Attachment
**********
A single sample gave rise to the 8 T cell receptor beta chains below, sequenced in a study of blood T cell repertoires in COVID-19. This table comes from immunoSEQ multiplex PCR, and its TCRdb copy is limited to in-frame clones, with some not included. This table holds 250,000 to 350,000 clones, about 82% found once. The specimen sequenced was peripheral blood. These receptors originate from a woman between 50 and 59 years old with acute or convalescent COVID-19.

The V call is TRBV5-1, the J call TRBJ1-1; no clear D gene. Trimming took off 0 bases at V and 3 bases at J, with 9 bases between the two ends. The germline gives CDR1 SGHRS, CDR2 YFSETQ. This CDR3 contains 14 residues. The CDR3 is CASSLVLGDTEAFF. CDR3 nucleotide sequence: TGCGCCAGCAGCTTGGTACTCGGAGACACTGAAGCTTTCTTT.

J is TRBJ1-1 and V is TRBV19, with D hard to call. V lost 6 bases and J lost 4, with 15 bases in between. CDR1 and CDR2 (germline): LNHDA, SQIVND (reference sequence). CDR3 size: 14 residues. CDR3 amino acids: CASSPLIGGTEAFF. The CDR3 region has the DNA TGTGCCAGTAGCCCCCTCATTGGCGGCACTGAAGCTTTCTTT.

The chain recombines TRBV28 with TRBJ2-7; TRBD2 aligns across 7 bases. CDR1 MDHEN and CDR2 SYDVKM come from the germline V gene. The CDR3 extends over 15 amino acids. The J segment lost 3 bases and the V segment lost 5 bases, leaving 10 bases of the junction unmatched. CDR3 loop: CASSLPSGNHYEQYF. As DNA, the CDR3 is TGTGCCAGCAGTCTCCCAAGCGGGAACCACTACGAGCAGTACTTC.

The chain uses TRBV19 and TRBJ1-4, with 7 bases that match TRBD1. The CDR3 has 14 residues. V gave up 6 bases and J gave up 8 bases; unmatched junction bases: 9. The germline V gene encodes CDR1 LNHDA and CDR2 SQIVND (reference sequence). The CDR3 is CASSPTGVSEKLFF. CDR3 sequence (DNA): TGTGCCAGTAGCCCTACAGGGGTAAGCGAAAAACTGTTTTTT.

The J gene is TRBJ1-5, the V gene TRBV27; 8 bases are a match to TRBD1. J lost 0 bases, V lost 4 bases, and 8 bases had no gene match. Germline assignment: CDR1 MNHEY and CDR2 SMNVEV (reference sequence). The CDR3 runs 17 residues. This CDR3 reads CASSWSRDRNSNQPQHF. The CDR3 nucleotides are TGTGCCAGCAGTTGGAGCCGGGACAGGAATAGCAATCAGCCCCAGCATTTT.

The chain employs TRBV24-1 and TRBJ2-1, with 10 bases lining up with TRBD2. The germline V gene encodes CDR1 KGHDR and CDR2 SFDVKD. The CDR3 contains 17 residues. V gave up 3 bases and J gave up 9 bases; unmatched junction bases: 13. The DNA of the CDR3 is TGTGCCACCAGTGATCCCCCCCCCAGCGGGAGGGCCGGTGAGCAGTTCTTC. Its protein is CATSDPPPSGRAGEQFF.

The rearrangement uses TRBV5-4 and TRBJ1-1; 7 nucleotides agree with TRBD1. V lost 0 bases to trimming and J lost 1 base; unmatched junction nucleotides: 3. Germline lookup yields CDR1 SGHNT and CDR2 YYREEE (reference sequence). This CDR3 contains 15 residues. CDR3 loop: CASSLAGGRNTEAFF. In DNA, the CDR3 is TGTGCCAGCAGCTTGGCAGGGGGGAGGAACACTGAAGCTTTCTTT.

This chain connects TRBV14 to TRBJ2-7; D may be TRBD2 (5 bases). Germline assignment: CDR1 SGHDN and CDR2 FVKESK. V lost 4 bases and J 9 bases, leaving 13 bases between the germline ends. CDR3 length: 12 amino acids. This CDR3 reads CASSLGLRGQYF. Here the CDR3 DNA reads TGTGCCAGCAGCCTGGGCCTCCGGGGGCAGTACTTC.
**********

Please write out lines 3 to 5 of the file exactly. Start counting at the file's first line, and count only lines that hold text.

J is TRBJ1-1 and V is TRBV19, with D hard to call. V lost 6 bases and J lost 4, with 15 bases in between. CDR1 and CDR2 (germline): LNHDA, SQIVND (reference sequence). CDR3 size: 14 residues. CDR3 amino acids: CASSPLIGGTEAFF. The CDR3 region has the DNA TGTGCCAGTAGCCCCCTCATTGGCGGCACTGAAGCTTTCTTT.

The chain recombines TRBV28 with TRBJ2-7; TRBD2 aligns across 7 bases. CDR1 MDHEN and CDR2 SYDVKM come from the germline V gene. The CDR3 extends over 15 amino acids. The J segment lost 3 bases and the V segment lost 5 bases, leaving 10 bases of the junction unmatched. CDR3 loop: CASSLPSGNHYEQYF. As DNA, the CDR3 is TGTGCCAGCAGTCTCCCAAGCGGGAACCACTACGAGCAGTACTTC.

The chain uses TRBV19 and TRBJ1-4, with 7 bases that match TRBD1. The CDR3 has 14 residues. V gave up 6 bases and J gave up 8 bases; unmatched junction bases: 9. The germline V gene encodes CDR1 LNHDA and CDR2 SQIVND (reference sequence). The CDR3 is CASSPTGVSEKLFF. CDR3 sequence (DNA): TGTGCCAGTAGCCCTACAGGGGTAAGCGAAAAACTGTTTTTT.